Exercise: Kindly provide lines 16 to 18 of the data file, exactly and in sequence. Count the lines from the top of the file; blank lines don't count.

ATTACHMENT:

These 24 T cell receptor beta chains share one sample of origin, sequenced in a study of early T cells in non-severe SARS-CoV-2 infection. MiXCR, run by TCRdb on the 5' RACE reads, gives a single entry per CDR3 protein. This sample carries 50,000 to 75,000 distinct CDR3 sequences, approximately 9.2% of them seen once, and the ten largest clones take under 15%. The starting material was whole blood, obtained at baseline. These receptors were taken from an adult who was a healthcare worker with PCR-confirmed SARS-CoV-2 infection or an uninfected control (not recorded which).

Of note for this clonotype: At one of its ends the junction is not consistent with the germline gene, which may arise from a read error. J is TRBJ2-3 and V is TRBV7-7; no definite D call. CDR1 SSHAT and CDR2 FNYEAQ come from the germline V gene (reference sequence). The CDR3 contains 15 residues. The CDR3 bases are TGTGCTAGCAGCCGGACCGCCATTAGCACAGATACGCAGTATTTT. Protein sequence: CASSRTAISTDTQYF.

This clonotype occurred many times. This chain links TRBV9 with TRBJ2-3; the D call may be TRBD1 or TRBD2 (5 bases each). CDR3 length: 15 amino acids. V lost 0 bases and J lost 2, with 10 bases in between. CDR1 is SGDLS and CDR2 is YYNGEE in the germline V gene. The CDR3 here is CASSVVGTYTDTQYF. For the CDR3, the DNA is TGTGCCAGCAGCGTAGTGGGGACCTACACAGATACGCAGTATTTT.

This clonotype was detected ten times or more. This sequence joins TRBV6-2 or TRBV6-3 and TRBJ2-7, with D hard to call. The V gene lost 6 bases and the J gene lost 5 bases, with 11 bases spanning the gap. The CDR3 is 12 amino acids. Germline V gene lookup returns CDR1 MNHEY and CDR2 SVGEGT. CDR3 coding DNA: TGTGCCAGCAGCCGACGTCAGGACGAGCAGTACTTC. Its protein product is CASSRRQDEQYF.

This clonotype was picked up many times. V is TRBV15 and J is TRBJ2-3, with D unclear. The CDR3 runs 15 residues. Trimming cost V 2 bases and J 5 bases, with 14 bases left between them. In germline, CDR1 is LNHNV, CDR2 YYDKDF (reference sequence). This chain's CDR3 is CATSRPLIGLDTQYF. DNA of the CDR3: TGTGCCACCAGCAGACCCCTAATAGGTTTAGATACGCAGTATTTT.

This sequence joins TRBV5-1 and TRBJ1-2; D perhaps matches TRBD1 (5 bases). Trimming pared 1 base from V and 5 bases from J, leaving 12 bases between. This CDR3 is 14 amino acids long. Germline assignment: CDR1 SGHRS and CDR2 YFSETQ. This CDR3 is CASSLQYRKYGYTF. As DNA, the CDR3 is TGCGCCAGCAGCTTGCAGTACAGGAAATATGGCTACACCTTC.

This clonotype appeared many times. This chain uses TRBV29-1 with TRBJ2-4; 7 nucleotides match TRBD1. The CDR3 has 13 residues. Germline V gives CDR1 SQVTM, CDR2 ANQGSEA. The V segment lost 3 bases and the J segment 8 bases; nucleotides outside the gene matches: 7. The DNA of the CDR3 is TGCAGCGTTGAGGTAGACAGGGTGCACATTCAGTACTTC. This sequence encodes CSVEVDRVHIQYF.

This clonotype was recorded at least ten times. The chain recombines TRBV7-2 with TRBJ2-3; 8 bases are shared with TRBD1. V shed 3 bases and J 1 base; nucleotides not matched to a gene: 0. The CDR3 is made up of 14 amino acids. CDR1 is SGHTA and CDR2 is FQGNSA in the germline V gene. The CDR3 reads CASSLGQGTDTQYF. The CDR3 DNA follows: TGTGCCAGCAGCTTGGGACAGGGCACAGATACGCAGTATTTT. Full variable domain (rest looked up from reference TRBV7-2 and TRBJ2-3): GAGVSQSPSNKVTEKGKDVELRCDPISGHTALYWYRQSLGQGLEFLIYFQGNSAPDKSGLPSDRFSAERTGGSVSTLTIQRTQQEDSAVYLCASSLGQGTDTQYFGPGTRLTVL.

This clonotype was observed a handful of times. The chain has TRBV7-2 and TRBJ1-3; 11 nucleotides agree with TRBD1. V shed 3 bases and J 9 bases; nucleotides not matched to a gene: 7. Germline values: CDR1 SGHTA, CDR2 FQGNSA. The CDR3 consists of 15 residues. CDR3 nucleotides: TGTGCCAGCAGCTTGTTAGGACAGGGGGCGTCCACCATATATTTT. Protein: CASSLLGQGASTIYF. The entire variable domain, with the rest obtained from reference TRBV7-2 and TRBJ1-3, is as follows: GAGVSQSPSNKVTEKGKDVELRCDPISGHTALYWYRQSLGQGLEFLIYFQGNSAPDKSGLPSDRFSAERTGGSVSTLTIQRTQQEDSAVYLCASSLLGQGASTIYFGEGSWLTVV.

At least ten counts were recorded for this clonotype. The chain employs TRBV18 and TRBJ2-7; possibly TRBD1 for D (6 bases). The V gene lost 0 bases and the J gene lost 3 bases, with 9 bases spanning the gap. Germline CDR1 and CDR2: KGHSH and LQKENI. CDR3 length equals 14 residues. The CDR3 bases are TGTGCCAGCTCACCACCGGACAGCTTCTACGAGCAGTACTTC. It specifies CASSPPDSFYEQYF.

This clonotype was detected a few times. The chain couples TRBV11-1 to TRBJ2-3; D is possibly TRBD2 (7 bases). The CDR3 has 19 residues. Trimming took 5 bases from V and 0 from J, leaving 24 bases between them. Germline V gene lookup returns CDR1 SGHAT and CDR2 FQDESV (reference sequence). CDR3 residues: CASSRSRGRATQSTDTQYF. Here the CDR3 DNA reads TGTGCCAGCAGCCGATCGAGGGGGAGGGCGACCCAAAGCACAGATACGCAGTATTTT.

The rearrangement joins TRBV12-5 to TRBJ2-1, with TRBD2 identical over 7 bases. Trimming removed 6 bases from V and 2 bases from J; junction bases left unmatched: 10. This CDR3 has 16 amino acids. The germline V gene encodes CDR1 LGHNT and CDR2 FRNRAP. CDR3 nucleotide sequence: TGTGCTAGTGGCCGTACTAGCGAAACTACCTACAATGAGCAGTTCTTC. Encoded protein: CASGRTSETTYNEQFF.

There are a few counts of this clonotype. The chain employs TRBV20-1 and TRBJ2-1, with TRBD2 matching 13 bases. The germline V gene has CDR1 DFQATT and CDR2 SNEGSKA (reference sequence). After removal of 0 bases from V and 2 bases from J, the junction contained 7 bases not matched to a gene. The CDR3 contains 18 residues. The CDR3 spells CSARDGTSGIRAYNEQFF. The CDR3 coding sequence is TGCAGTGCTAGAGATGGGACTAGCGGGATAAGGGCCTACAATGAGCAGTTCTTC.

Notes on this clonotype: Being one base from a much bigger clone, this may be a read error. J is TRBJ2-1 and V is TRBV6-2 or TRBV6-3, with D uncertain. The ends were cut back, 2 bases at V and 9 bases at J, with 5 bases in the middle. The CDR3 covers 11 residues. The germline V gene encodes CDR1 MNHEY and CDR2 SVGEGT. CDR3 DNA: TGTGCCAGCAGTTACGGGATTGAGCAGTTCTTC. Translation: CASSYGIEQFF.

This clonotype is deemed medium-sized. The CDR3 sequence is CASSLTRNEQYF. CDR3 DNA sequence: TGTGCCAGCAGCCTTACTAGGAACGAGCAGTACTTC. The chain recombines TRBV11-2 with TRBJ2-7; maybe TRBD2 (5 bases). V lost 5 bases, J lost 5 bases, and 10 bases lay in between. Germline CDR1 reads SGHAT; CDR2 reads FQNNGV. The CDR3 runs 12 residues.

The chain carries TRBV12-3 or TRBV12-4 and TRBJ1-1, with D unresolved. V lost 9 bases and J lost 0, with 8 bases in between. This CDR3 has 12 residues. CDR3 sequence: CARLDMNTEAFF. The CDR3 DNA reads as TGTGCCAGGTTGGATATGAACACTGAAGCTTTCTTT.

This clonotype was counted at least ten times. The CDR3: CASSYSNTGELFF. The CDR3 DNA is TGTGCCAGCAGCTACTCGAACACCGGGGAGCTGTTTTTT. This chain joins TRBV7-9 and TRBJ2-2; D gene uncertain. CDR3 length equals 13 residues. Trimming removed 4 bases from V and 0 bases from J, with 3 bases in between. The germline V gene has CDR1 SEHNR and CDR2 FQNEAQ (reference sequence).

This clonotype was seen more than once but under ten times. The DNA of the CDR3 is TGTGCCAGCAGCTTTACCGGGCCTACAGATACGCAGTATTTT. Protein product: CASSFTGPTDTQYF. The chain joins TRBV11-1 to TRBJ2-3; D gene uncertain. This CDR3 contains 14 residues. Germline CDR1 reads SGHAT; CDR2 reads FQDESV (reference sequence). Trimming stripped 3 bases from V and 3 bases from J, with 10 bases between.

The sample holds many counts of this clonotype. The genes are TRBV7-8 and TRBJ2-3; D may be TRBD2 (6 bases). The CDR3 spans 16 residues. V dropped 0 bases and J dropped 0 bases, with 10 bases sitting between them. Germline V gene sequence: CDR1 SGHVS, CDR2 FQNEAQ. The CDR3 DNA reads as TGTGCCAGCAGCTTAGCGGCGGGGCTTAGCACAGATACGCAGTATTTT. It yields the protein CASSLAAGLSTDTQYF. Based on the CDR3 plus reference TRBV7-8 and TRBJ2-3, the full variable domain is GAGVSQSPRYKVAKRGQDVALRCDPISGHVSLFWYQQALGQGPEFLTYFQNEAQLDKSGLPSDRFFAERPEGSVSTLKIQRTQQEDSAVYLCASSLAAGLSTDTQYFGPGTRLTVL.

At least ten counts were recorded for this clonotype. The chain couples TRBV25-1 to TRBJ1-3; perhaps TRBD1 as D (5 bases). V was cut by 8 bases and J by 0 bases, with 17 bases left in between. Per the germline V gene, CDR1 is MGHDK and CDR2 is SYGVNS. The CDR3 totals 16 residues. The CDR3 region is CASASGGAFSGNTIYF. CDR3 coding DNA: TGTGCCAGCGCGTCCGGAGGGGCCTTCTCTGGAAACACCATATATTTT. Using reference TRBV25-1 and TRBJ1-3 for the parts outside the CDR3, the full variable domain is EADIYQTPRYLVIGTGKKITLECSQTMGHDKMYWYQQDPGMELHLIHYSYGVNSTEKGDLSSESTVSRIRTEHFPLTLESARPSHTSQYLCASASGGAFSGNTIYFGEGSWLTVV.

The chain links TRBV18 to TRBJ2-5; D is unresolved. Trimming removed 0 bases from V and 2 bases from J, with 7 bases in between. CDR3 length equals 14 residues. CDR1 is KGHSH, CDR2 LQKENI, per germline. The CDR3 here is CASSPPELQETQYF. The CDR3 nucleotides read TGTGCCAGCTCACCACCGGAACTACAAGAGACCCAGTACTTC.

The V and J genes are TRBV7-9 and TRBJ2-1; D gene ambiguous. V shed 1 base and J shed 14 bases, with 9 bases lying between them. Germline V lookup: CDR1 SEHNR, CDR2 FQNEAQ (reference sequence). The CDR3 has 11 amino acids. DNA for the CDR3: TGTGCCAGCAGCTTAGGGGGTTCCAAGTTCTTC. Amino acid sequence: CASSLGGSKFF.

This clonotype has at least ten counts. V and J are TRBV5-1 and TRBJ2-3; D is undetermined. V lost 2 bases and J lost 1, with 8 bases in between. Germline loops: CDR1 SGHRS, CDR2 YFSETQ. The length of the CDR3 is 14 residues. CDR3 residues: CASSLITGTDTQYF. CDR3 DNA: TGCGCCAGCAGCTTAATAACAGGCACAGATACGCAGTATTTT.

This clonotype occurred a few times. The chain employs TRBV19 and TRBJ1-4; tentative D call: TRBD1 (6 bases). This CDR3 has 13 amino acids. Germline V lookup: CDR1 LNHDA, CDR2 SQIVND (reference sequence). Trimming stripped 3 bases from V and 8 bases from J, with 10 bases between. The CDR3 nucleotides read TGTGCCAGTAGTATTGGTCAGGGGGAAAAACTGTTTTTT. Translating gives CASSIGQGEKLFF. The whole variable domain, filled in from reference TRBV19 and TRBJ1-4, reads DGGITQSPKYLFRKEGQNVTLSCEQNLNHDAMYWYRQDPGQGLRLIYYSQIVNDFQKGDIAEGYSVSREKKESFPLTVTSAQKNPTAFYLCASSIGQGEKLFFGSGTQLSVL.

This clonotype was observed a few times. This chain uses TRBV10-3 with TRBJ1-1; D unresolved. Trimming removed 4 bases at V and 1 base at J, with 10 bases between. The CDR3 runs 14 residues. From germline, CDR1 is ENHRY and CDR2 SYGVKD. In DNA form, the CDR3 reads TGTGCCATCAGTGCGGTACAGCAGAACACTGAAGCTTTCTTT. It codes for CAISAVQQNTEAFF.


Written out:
The chain carries TRBV12-3 or TRBV12-4 and TRBJ1-1, with D unresolved. V lost 9 bases and J lost 0, with 8 bases in between. This CDR3 has 12 residues. CDR3 sequence: CARLDMNTEAFF. The CDR3 DNA reads as TGTGCCAGGTTGGATATGAACACTGAAGCTTTCTTT.

This clonotype was counted at least ten times. The CDR3: CASSYSNTGELFF. The CDR3 DNA is TGTGCCAGCAGCTACTCGAACACCGGGGAGCTGTTTTTT. This chain joins TRBV7-9 and TRBJ2-2; D gene uncertain. CDR3 length equals 13 residues. Trimming removed 4 bases from V and 0 bases from J, with 3 bases in between. The germline V gene has CDR1 SEHNR and CDR2 FQNEAQ (reference sequence).

This clonotype was seen more than once but under ten times. The DNA of the CDR3 is TGTGCCAGCAGCTTTACCGGGCCTACAGATACGCAGTATTTT. Protein product: CASSFTGPTDTQYF. The chain joins TRBV11-1 to TRBJ2-3; D gene uncertain. This CDR3 contains 14 residues. Germline CDR1 reads SGHAT; CDR2 reads FQDESV (reference sequence). Trimming stripped 3 bases from V and 3 bases from J, with 10 bases between.